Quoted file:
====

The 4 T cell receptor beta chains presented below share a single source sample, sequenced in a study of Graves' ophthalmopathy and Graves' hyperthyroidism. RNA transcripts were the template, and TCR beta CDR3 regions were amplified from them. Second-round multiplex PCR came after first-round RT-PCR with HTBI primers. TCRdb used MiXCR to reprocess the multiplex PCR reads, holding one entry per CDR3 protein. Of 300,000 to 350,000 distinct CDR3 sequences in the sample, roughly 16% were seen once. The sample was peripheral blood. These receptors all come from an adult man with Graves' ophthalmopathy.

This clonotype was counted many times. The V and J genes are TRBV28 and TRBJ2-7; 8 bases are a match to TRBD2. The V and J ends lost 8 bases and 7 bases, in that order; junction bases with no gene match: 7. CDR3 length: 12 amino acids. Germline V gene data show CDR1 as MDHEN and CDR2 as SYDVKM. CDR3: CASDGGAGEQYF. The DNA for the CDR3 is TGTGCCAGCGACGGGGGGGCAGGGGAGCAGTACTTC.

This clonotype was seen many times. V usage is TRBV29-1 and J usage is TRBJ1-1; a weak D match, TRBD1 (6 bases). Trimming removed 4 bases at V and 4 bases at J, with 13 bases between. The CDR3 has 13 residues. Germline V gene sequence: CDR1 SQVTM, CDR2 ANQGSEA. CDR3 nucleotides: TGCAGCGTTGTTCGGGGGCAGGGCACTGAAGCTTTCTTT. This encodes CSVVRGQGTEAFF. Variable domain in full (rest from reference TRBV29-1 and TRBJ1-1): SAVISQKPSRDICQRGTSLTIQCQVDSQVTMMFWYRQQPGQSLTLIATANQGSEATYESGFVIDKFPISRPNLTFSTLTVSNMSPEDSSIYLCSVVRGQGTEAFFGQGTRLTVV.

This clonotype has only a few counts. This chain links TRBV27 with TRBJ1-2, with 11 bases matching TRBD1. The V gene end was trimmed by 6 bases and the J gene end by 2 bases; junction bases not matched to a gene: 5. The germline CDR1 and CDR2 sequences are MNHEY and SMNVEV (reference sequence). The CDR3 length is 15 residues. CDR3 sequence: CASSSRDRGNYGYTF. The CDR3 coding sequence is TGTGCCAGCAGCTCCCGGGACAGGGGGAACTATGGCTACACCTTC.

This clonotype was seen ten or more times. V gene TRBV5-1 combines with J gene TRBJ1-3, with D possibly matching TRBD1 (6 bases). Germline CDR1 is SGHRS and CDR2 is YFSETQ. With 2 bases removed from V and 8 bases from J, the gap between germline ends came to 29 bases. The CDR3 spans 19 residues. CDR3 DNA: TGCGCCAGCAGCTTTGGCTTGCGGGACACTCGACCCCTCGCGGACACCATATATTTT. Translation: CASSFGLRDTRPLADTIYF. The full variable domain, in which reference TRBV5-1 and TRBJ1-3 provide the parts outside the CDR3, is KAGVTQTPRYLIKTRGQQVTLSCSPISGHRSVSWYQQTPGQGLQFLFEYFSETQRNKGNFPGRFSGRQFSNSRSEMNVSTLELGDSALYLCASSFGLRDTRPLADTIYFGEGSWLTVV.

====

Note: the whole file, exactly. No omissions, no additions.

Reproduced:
The 4 T cell receptor beta chains presented below share a single source sample, sequenced in a study of Graves' ophthalmopathy and Graves' hyperthyroidism. RNA transcripts were the template, and TCR beta CDR3 regions were amplified from them. Second-round multiplex PCR came after first-round RT-PCR with HTBI primers. TCRdb used MiXCR to reprocess the multiplex PCR reads, holding one entry per CDR3 protein. Of 300,000 to 350,000 distinct CDR3 sequences in the sample, roughly 16% were seen once. The sample was peripheral blood. These receptors all come from an adult man with Graves' ophthalmopathy.

This clonotype was counted many times. The V and J genes are TRBV28 and TRBJ2-7; 8 bases are a match to TRBD2. The V and J ends lost 8 bases and 7 bases, in that order; junction bases with no gene match: 7. CDR3 length: 12 amino acids. Germline V gene data show CDR1 as MDHEN and CDR2 as SYDVKM. CDR3: CASDGGAGEQYF. The DNA for the CDR3 is TGTGCCAGCGACGGGGGGGCAGGGGAGCAGTACTTC.

This clonotype was seen many times. V usage is TRBV29-1 and J usage is TRBJ1-1; a weak D match, TRBD1 (6 bases). Trimming removed 4 bases at V and 4 bases at J, with 13 bases between. The CDR3 has 13 residues. Germline V gene sequence: CDR1 SQVTM, CDR2 ANQGSEA. CDR3 nucleotides: TGCAGCGTTGTTCGGGGGCAGGGCACTGAAGCTTTCTTT. This encodes CSVVRGQGTEAFF. Variable domain in full (rest from reference TRBV29-1 and TRBJ1-1): SAVISQKPSRDICQRGTSLTIQCQVDSQVTMMFWYRQQPGQSLTLIATANQGSEATYESGFVIDKFPISRPNLTFSTLTVSNMSPEDSSIYLCSVVRGQGTEAFFGQGTRLTVV.

This clonotype has only a few counts. This chain links TRBV27 with TRBJ1-2, with 11 bases matching TRBD1. The V gene end was trimmed by 6 bases and the J gene end by 2 bases; junction bases not matched to a gene: 5. The germline CDR1 and CDR2 sequences are MNHEY and SMNVEV (reference sequence). The CDR3 length is 15 residues. CDR3 sequence: CASSSRDRGNYGYTF. The CDR3 coding sequence is TGTGCCAGCAGCTCCCGGGACAGGGGGAACTATGGCTACACCTTC.

This clonotype was seen ten or more times. V gene TRBV5-1 combines with J gene TRBJ1-3, with D possibly matching TRBD1 (6 bases). Germline CDR1 is SGHRS and CDR2 is YFSETQ. With 2 bases removed from V and 8 bases from J, the gap between germline ends came to 29 bases. The CDR3 spans 19 residues. CDR3 DNA: TGCGCCAGCAGCTTTGGCTTGCGGGACACTCGACCCCTCGCGGACACCATATATTTT. Translation: CASSFGLRDTRPLADTIYF. The full variable domain, in which reference TRBV5-1 and TRBJ1-3 provide the parts outside the CDR3, is KAGVTQTPRYLIKTRGQQVTLSCSPISGHRSVSWYQQTPGQGLQFLFEYFSETQRNKGNFPGRFSGRQFSNSRSEMNVSTLELGDSALYLCASSFGLRDTRPLADTIYFGEGSWLTVV.